(TLDR. For those short of time… Tuesday 6pm and 7pm is intervals at Derwent Road. Thursday 7pm is a run from the club, going up Cornwall Road. Saturday is XC champs at Wetherby parkrun, and Sunday takes us to the Thirsk 10 for the road champs, although there is also the PECO relay for those wanting something a little bit different. Otherwise all well here on the good ship Nidd Valley.).
Well, it’s been a right old mess here at Nidd Valley House. We had our annual committee pancake party last week and we’ve only just finished cleaning the kitchen. There were cracked eggs on the floor, batter up the walls, pancakes stuck on the ceiling, and discarded lemons everywhere. The highlight of the evening was – of course – the road runners vs fell runners tossing competition. Both teams put up a strong fight and there were spectacular pancakes all round but it’s all very tense as we had to go to a steward’s enquiry. Dave did himself no favours by channelling his inner John McEnroe and probably shouldn’t have thrown his pan at the referee. They’re currently reviewing the footage from the goal line technology. Will the fellies once again show themselves to be the greatest tossers in Nidd Valley? Only time will tell. And while we wait for that answer, it’s to the results.
I’ve never been to Maryport, at least not knowingly or willingly, so I shall have to defer any questions to Alan Ward (1:51:18) who bagged a very respectable time when he raced in the Netherhall ten-mile road race last weekend. Alan also gets the honour of being at the head of the procession in this week’s results write up. Very well done, Alan.
And so, to the hills. Today we were out for the second tick in the box for the fell championship. Ilkley Fell Race. Words terrifying enough to strike fear into the heart of any fell runner (except Fell Running Phil, but he’s never been quite right in the head). The marshal said there were three hills. There were five. There was mud everywhere, not to mention some lung busting climbs, technical descents, fierce competition, and the ravine. How to describe the ravine? Well, imagine a vertical drop, steepen it a bit more, cover it in the sloppiest mud you can find, and scatter with loose rocks and bracken. Then send several hundred runners down it at speed while onlookers take photographs. It is, as they say, character building.
Fell Running Phil thinks that having 25 Nidds out for a fell race might be something of a record – and no, please don’t me links to results from 1993 just to prove me wrong – and it’s an absolute to please to sing their praises as they head home to shower peat bog and sheep poo from their legs. Luke Wakelin (48:43), having acquired two more children courtesy of Mrs Wakelin since I saw them both last, was first across the line for the black and gold brigade. Billy Fox wasn’t far behind but – and I’m sorry about this, Billy – his result does not appear on the list. Back on the list, and we’ve got Fingers Harris (50:32), Martin Lofthouse (50:42) and Alex Patrickson (50:47). It’s always a pleasure to see Nigel Scaife, and so it was today as he (55:58) came a slipping and a sliding down to the finish line, with Kevin Nicholas (1:01:10) and Andy Iddon (1:03:29) closing him down. Phil Ventress (1:03:32) had bought his hangover out for a run, but was just able to pip first Niddette, Babs (1:03:59) to the line. Nick Crebbin (1:04:13) beat me (1:08:23) again, and more decisively than I should have liked, so it’s a begrudged congratulations there. Jose Jimenez (1:09:04), Emma David (1:09:33), Russell Geraghty (1:10:09), Gary Dooley (1:11:04) and Jane Evans (1:13:43) all crashed down the final descent in spectacular fashion. Jim Cook (1:17:05) made brilliant time, given he had run 28 miles prior to the race as part of training for some ridiculous long distanced thing he has planned for later this year. We told a lie to Jeremy Scott (1:18:27) when we shouted that there was a runner just behind him as he closed in the finish. There wasn’t, but he did put a very impressive sprint on. You can thank us later, Jez. Dave Prince (1:27:15), Roger Duckworth (1:23:29) and Christine Holleran (1:23:15) soon appeared, and it wasn’t long before Dave Seaman (1:27:50), Sarah Chalmers (1:35:04), and Graham Hyde (1:37:29) completed the line up for us. A very, if not muddied, well done to you all.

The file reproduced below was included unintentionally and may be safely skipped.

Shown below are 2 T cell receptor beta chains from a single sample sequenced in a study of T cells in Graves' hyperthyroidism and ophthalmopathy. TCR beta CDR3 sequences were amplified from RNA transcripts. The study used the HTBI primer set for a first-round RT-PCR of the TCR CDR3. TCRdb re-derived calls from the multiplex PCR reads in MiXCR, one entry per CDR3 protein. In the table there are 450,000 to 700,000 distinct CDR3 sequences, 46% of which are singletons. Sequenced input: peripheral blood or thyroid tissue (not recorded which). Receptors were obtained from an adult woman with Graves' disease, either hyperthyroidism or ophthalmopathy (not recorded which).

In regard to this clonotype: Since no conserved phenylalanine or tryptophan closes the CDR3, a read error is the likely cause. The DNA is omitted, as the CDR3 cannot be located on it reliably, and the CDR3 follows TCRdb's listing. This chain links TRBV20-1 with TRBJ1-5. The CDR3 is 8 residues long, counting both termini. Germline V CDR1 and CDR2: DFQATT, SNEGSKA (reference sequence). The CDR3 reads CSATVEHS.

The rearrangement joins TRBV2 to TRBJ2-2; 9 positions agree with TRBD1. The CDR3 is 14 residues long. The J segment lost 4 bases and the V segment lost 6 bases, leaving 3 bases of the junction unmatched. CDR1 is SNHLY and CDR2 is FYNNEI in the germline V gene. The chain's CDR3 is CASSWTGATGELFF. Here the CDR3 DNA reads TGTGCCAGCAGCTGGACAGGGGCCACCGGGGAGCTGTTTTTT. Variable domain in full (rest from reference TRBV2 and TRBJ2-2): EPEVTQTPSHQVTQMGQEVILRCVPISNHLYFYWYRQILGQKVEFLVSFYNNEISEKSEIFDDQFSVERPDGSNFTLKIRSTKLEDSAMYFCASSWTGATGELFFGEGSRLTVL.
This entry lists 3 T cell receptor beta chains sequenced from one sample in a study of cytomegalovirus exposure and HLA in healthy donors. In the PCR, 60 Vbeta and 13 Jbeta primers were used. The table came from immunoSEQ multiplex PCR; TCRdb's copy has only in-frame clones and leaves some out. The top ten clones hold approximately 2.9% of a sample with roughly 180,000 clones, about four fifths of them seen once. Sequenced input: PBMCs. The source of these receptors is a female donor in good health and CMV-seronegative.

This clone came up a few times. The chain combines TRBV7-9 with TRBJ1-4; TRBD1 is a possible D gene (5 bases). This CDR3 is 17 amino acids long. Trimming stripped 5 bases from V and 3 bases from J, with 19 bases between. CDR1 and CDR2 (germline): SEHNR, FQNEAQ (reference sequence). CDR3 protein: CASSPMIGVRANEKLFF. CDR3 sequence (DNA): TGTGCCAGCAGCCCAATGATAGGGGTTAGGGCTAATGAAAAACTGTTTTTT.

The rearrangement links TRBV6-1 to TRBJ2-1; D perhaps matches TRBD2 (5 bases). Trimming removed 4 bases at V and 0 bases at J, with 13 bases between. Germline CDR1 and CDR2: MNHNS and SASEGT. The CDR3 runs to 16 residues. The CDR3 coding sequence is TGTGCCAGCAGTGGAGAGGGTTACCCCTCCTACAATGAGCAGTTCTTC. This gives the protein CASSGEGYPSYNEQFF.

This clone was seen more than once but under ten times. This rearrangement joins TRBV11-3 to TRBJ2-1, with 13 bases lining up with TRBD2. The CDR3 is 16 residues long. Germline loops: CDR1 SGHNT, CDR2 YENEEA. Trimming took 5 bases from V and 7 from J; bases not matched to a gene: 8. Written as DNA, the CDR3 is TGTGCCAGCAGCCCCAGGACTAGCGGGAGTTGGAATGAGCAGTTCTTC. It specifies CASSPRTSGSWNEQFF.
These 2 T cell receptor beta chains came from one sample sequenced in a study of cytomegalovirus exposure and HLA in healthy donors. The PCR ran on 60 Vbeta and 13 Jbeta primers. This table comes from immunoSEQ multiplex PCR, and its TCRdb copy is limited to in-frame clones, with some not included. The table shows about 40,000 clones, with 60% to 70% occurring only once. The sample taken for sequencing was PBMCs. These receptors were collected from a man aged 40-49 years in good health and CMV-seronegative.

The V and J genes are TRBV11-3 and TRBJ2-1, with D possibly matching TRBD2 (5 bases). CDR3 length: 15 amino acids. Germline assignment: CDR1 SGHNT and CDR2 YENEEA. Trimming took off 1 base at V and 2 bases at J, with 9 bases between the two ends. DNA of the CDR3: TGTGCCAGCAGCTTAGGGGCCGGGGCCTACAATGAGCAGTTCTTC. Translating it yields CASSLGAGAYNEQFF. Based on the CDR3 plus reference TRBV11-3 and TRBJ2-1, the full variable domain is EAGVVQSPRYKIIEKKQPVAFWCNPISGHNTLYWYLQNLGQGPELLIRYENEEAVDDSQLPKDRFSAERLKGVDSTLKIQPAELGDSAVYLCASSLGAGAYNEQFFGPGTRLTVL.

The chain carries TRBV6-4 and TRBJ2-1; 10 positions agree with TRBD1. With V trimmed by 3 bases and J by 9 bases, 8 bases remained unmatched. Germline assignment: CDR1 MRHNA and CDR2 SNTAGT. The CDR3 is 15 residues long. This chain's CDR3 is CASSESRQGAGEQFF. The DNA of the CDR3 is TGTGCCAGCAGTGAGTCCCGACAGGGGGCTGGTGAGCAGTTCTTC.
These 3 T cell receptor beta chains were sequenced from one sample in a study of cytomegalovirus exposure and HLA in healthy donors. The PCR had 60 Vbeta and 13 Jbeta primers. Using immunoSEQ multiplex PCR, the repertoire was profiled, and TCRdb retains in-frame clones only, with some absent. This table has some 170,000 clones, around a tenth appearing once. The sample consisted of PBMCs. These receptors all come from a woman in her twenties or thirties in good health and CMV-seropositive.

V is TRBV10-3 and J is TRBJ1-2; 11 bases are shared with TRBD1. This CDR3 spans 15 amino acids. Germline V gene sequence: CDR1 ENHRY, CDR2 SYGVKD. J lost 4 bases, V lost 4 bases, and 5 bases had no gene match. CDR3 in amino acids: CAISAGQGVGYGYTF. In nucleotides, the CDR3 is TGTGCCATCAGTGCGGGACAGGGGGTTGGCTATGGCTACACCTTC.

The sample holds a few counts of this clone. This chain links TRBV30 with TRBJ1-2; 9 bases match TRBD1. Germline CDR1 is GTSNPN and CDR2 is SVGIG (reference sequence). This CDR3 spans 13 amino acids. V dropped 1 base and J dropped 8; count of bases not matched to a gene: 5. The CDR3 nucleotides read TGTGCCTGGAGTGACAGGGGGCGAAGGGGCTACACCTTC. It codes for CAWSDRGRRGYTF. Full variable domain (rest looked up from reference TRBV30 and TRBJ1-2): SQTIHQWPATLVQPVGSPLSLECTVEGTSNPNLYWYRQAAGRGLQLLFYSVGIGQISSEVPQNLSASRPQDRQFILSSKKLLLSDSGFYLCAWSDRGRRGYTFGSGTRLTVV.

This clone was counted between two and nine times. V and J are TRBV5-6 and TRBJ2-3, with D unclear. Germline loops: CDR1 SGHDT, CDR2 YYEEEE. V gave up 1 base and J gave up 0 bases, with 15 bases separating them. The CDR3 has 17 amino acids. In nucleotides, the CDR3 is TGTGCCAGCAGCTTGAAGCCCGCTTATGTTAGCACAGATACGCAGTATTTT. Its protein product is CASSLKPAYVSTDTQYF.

As ever, we’ve got a bit of a rush on with the parkrun results. Iain Scott (26:36) kicks things off for us in Wakefield Thornes, Liz Ahmed (34:10) brings us a result from Nonsuch, and Alan Ward (29:05) sends his second result of the weekend in from Workington. Adam Kirk (19:18) took first place at Temple Newsam (yeah, I know. A right old show off.) and Alex Leslie (25:57) was a racin’ at Market Rasen (see what I did there? Oh, never mind.). Interesting fact about Alex: I asked him if he could bed race for us this year, and he replied to tell me that him and Mrs Leslie were expecting a baby that weekend. I mean, seriously people, the lengths people will go to get out of doing their bit for the team. Honestly.
I digress. Ian Foy (23:36) was at Heslington, where he caught up with junior Amelia Dalton (34:47) teaching her dad Kevin (34:48) a thing or two about running. Great effort, Amelia. At Conyngham Hall, we had cracking showings from John Mitton (27:27), Sue Simpson (31:58) and Jessica Webster (38:27). And here’s to you, Mrs. Robinson (42:54), Jesus loves you more than you will know, whoa, whoa, whoa.
It’s hands together and eyes closed (anyone else remember that from school assemblies?) for the results from Fountains Abbey. Predictably enough, Andy Todd (19:02) led the Nidds home, followed by Chris Morris (24:32), Ellie Deacon (28:38), Marcos Montana (28:54), Ellie’s mum Fiona (35:09). Oh, I’ve just noticed it is Fiona’s birthday today. A very happy birthday, Mrs D.! The final blessing was given by Michelle Dinsdale (35:21) and Debbie Handslip (48:55) so a big amen to that.